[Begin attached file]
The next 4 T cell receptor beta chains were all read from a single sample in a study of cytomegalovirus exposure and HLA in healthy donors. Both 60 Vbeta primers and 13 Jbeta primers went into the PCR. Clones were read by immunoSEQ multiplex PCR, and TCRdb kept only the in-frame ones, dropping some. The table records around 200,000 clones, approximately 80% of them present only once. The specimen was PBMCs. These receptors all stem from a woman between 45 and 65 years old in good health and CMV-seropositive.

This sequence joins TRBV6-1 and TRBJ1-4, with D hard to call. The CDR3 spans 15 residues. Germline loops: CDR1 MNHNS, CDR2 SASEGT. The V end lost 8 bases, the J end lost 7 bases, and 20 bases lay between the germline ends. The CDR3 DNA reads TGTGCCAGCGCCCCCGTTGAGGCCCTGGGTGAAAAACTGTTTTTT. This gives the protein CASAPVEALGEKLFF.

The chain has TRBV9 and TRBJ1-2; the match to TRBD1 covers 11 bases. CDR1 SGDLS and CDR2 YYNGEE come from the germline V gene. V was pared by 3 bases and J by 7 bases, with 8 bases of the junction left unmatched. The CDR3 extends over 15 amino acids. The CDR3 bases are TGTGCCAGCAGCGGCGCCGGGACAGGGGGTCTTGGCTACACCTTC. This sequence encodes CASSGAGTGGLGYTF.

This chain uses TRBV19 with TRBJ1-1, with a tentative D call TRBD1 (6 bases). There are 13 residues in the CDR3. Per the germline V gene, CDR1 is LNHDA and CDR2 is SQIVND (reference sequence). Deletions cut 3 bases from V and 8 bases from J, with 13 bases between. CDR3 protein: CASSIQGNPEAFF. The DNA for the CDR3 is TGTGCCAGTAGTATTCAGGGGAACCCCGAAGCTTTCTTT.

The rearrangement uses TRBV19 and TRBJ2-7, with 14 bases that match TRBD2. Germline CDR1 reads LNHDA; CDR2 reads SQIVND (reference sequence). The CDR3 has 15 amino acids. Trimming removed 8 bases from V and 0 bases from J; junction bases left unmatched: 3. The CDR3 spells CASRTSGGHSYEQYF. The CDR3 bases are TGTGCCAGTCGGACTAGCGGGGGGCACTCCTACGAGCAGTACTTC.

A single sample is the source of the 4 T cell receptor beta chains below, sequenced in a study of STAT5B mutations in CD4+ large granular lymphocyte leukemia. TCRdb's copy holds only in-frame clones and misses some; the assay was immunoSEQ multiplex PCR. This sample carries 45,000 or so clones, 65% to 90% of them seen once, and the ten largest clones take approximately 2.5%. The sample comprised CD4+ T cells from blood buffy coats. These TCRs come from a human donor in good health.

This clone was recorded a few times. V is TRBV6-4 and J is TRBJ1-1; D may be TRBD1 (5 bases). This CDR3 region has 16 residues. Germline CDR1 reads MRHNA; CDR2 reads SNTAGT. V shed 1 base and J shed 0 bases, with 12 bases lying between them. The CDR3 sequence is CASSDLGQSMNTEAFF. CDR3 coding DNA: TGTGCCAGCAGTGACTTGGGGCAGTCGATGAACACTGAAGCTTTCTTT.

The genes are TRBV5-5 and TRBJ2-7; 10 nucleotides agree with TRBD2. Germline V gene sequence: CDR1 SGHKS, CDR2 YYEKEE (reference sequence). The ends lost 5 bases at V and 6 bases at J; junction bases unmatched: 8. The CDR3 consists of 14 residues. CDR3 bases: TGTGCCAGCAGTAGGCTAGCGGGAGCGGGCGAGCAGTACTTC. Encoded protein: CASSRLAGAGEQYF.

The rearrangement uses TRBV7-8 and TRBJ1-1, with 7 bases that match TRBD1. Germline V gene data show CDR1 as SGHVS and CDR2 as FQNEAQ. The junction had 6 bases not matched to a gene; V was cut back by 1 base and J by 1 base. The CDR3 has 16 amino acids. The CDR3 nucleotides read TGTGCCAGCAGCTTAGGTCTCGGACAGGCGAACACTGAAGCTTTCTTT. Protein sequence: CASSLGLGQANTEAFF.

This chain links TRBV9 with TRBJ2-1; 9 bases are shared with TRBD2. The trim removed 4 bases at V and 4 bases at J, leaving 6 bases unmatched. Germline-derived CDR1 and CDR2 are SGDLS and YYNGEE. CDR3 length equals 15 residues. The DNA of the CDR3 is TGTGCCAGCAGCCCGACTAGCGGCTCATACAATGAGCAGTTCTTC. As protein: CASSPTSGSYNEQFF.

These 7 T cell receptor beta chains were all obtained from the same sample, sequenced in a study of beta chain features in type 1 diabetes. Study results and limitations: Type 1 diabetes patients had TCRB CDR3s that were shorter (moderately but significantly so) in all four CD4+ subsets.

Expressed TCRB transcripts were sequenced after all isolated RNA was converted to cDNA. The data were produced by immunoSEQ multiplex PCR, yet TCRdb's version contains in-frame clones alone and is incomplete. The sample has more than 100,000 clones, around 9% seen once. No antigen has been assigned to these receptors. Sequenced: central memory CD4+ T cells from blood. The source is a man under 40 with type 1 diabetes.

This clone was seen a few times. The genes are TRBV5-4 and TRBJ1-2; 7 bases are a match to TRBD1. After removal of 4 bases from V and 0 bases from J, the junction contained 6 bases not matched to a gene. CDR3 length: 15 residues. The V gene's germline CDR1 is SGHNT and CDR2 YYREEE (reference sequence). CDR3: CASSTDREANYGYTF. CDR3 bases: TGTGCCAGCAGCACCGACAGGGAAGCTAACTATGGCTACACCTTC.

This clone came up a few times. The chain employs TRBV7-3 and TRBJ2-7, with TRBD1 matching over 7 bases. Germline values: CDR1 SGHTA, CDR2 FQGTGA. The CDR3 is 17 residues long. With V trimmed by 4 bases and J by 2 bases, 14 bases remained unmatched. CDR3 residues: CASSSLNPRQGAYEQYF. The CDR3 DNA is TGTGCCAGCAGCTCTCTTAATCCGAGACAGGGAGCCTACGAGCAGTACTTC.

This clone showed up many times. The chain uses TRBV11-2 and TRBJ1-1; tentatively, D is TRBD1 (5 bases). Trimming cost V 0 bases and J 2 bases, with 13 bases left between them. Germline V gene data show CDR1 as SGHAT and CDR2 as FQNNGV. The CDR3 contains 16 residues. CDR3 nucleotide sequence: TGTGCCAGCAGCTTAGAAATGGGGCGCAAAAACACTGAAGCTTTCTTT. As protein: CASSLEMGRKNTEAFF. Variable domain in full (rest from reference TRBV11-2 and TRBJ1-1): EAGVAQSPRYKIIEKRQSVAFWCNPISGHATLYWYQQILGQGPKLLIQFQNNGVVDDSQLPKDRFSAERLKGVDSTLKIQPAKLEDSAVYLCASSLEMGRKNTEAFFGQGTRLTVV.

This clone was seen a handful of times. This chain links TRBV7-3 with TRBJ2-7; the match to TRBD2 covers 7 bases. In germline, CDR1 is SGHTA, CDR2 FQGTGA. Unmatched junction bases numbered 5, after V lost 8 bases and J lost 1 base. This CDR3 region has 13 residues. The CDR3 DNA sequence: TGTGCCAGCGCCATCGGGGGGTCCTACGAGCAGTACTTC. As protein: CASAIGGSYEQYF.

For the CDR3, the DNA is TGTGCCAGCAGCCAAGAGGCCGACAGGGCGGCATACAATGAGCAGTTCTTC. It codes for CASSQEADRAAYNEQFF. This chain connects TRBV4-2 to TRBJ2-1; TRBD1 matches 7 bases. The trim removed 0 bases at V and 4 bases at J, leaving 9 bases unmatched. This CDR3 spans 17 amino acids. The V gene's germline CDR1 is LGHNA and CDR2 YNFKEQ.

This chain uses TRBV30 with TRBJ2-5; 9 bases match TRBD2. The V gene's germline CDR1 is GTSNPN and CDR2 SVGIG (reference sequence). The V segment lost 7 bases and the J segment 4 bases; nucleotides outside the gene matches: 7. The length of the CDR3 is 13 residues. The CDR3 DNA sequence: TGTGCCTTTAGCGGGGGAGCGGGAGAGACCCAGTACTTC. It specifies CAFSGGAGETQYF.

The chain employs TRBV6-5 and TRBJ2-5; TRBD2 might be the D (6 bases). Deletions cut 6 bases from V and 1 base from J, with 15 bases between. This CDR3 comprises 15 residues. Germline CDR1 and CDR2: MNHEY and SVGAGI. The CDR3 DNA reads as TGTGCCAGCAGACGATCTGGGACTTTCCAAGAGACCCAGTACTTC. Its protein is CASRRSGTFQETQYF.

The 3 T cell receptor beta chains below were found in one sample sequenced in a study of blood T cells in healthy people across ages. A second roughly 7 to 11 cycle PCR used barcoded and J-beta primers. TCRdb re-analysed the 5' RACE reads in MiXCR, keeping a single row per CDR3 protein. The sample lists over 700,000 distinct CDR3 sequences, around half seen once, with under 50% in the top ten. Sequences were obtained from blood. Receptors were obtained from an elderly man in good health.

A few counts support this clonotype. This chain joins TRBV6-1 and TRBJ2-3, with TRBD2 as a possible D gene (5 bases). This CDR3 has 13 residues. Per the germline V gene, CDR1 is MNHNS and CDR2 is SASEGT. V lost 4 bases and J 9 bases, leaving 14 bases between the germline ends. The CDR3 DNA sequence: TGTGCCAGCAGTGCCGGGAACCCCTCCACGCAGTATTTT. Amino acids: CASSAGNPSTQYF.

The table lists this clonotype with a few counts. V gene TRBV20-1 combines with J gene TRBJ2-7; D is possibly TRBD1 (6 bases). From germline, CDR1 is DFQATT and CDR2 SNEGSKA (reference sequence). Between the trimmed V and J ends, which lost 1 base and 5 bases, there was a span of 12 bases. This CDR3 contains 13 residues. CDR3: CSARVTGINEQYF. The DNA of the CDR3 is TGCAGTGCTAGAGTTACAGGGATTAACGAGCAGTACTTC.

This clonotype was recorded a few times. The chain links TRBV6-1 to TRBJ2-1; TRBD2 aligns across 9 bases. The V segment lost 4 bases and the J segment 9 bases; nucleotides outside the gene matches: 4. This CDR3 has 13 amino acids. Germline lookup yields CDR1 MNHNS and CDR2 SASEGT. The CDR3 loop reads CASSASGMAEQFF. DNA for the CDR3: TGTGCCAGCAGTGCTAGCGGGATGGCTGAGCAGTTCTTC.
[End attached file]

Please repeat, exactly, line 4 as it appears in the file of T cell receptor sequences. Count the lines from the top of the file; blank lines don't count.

This chain uses TRBV19 with TRBJ1-1, with a tentative D call TRBD1 (6 bases). There are 13 residues in the CDR3. Per the germline V gene, CDR1 is LNHDA and CDR2 is SQIVND (reference sequence). Deletions cut 3 bases from V and 8 bases from J, with 13 bases between. CDR3 protein: CASSIQGNPEAFF. The DNA for the CDR3 is TGTGCCAGTAGTATTCAGGGGAACCCCGAAGCTTTCTTT.